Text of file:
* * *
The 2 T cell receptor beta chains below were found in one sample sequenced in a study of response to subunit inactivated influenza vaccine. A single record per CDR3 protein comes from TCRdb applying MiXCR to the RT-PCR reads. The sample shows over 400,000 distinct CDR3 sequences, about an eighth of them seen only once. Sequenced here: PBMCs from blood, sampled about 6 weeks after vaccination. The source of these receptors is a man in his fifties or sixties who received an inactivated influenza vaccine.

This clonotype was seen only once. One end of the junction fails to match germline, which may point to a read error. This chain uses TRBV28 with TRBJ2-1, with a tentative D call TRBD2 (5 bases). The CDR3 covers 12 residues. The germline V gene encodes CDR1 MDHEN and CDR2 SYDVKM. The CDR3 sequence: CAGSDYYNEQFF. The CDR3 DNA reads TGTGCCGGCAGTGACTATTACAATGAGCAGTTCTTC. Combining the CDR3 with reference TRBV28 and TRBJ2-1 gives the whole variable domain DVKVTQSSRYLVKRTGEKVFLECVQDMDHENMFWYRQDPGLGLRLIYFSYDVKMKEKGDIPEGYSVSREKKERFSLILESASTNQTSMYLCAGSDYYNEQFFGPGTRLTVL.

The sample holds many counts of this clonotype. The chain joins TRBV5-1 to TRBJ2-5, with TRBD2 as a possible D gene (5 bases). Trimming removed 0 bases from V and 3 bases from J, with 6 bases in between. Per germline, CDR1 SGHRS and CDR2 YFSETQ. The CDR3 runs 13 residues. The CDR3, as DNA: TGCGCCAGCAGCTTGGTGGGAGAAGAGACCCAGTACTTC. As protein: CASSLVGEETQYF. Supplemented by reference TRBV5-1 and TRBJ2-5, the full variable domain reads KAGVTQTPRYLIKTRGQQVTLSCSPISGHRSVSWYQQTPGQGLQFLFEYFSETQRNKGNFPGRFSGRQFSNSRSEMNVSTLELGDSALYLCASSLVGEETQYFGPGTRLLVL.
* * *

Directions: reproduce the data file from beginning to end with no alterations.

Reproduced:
The 2 T cell receptor beta chains below were found in one sample sequenced in a study of response to subunit inactivated influenza vaccine. A single record per CDR3 protein comes from TCRdb applying MiXCR to the RT-PCR reads. The sample shows over 400,000 distinct CDR3 sequences, about an eighth of them seen only once. Sequenced here: PBMCs from blood, sampled about 6 weeks after vaccination. The source of these receptors is a man in his fifties or sixties who received an inactivated influenza vaccine.

This clonotype was seen only once. One end of the junction fails to match germline, which may point to a read error. This chain uses TRBV28 with TRBJ2-1, with a tentative D call TRBD2 (5 bases). The CDR3 covers 12 residues. The germline V gene encodes CDR1 MDHEN and CDR2 SYDVKM. The CDR3 sequence: CAGSDYYNEQFF. The CDR3 DNA reads TGTGCCGGCAGTGACTATTACAATGAGCAGTTCTTC. Combining the CDR3 with reference TRBV28 and TRBJ2-1 gives the whole variable domain DVKVTQSSRYLVKRTGEKVFLECVQDMDHENMFWYRQDPGLGLRLIYFSYDVKMKEKGDIPEGYSVSREKKERFSLILESASTNQTSMYLCAGSDYYNEQFFGPGTRLTVL.

The sample holds many counts of this clonotype. The chain joins TRBV5-1 to TRBJ2-5, with TRBD2 as a possible D gene (5 bases). Trimming removed 0 bases from V and 3 bases from J, with 6 bases in between. Per germline, CDR1 SGHRS and CDR2 YFSETQ. The CDR3 runs 13 residues. The CDR3, as DNA: TGCGCCAGCAGCTTGGTGGGAGAAGAGACCCAGTACTTC. As protein: CASSLVGEETQYF. Supplemented by reference TRBV5-1 and TRBJ2-5, the full variable domain reads KAGVTQTPRYLIKTRGQQVTLSCSPISGHRSVSWYQQTPGQGLQFLFEYFSETQRNKGNFPGRFSGRQFSNSRSEMNVSTLELGDSALYLCASSLVGEETQYFGPGTRLLVL.